On top of everything else, Quibi exploits a union loophole to underpay workers

Quibi has admitted its shows are really longer productions split into 10-minute chunks, and it's using that sleight-of-hand to undercut show crews.

Kevork S. Djansezian/Getty Images Entertainment/Getty Images

The many critiques of Quibi (rightfully) focus on its weak premise and even more dismal execution, but it may be the production of its shows that tells the most damaging story.

Quibi aimed to use snackable, 10-minute or less “quick bites” to break up longer narratives for an on-the-go populace. This approach, in essence, also cuts a chunk out of the crew’s paychecks for no other reason than the shows’ very short runtimes. Its founder, industry mogul Jeffrey Katzenberg, knew better.

Katzenberg has publicly admitted to shooting feature films and cutting them down to five- to 10-minute episodes for the platform. Specific budgets for Quibi shows are hard to come by, but premium, scripted originals are set at $100,000 to $150,000 per minute. Assuming a 90-minute film as a base, these productions have at least a $9 million budget. That's a pretty typical budget for an independent theatrical film, but as a Subscription Video on Demand (SVOD) production, it’s at least double the threshold for high budget shoots.

Input spoke to nine people knowledgeable about wage rates in multiple departments across several Quibi productions. Few said they were able to negotiate rates, and those who found it possible had varying levels of success. All sources were initially quoted union minimum/tier-zero to "movie of the week" rates. Of the final 10 rates shared with us, crew members were paid an approximate average of $10/hr less than they were entitled to under their Locals’ wage scales.

This pervasive wage theft is all above board because the rates are only based on a program’s first exhibition, and the basic agreement’s language left the door open for exploitation.

The Unions of Tinseltown

To understand how Quibi underpaid workers, you have to understand the complex structure of Hollywood's unions. Though broader unions like the Teamsters and International Brotherhood of Electrical Workers (IBEW) often enter the fold, the bulk of film/TV production crews are represented by the International Alliance of Theatrical Stage Employees (IATSE). There are also “above-the-line” guilds like the Writers Guild of America (WGA), Directors Guild of America (DGA), and the Screen Actors Guild-American Federation of Television and Radio Artists (SAG-AFTRA).

IATSE and the above-the-line guilds negotiate with the Alliance of Motion Picture and Television Producers (AMPTP) approximately every three years to adjust the terms of their collective bargaining agreements. AMPTP represents the interests of studios and producers, but it’s not a union; it simply allows these employers to collectively bargain without flagging antitrust concerns. In the early aughts, when negotiations were more publicly covered, studio CEOs like CBS’s now-MeToo’ed Les Moonves, Disney’s Bob Iger, and Dreamworks’ Katzenberg were regularly cited as active participants in the process.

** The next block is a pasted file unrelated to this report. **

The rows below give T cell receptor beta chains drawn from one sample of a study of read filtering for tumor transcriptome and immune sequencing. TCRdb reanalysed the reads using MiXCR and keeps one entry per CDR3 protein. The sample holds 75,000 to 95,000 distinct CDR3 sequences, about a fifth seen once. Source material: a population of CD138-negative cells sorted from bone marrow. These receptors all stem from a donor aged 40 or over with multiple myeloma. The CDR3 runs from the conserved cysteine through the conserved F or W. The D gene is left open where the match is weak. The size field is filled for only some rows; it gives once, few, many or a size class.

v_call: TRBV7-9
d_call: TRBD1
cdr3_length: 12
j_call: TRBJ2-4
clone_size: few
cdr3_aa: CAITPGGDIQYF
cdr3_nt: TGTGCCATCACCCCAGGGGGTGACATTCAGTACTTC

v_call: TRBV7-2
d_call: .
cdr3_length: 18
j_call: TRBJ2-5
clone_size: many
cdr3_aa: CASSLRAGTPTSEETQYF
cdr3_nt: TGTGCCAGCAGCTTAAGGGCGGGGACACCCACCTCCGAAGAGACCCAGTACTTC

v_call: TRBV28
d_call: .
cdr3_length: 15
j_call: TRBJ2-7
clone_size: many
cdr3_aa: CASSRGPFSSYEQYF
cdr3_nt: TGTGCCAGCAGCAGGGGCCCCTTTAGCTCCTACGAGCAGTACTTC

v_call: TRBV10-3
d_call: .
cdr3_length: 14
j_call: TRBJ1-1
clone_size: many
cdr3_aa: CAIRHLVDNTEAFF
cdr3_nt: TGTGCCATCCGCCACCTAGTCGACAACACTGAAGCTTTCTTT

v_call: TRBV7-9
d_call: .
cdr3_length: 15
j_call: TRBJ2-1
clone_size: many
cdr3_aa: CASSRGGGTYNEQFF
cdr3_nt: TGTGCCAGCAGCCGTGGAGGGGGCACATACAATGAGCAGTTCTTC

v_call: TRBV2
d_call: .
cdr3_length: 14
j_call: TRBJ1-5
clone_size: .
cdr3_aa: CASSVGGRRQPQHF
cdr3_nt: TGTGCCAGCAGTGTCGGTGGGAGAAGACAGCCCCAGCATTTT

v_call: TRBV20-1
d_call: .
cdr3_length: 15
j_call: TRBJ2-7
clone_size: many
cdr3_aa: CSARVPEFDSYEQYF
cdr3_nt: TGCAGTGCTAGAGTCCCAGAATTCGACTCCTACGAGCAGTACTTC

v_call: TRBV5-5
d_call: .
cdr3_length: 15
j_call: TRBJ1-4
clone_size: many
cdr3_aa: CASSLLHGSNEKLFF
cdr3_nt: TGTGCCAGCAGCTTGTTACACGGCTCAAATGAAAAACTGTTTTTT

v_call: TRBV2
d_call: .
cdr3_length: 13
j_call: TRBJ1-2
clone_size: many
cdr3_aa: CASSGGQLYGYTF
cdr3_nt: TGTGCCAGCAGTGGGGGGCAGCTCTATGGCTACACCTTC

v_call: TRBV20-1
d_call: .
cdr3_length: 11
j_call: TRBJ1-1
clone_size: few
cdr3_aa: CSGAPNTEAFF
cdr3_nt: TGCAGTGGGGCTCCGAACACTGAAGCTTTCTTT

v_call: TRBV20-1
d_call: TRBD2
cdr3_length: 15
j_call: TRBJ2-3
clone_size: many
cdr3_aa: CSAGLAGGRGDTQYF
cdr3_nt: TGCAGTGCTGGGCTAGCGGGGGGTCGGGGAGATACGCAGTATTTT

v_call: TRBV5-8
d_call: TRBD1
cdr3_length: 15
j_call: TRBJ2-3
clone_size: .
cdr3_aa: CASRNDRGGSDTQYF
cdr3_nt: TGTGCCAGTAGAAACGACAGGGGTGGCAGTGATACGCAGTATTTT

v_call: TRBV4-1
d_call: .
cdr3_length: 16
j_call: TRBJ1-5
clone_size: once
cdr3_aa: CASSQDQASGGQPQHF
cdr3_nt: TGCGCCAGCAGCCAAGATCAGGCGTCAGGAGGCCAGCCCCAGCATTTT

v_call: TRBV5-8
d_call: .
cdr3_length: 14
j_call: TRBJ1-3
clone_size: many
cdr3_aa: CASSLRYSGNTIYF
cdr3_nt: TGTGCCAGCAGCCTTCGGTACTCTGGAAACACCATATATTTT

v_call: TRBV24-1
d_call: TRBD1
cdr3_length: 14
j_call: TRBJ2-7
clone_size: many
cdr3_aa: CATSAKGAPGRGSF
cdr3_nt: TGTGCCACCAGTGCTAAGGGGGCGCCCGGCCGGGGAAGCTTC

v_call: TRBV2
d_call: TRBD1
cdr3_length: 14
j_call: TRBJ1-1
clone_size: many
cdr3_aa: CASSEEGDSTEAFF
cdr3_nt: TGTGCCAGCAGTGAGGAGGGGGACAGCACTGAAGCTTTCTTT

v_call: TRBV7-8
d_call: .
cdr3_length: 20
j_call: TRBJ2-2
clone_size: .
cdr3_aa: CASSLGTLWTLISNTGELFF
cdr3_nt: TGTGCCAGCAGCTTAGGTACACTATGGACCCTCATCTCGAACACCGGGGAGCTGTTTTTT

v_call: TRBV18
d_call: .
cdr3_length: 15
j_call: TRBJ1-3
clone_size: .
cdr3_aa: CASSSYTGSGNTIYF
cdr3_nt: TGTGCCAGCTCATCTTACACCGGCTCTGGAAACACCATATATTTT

Katzenberg's intolerable success

A few years ago, despite his generally negative reputation, no one in the film industry would associate Katzenberg with failure. After cutting his teeth at Paramount, Katzenberg led Disney’s motion picture division during its great animation boom of the late 1980s and early 1990s. Modern classics like Aladdin, The Little Mermaid, Beauty and the Beast, Who Framed Roger Rabbit?, and The Lion King were released during his tenure.

After getting fired in the throes of a power vacuum, he successfully sued Disney and co-founded DreamWorks with Steven Spielberg and David Geffen. The fledgling studio would find great success with animated and live-action films from Shrek to Gladiator. As CEO of DreamWorks Animation, Katzenberg still had a seat at the union negotiating table, but his purview was diminished outside of the legacy studios.

A few years ago, no one in the film industry would associate Katzenberg with failure.

Even so, when the WGA famously went on strike in 2007, Katzenberg had a little more pull than his counterparts. Writers were mainly concerned about the lack of residuals for “New Media,” which spans the realm of late aughts web series’ to our current streaming landscape. Katzenberg convinced some WGA members to consider solely focusing on New Media in backchannel negotiations, but others (correctly) didn’t think the more prominent CEOs would work with him.

A protest during the 2007 writer's strike.Carolyn Cole/Los Angeles Times/Getty Images

This industry disdain for Katzenberg persisted for years to come, through to Comcast’s DreamWorks acquisition in 2016. The above-value $3.8 billion deal included approximately $400 million for Katzenberg to leave the company, according to Fortune.

A year before getting dissolved into the NBCUniversal machine, DreamWorks is listed as an AMPTP member for the last time in an IATSE basic agreement. In that contract’s New Media sideletter, this language appears for the first time: “Programs less than 20 minutes are not considered 'high budget' for the purpose of this Sideletter, regardless of their budgets.”

New Media goes mainstream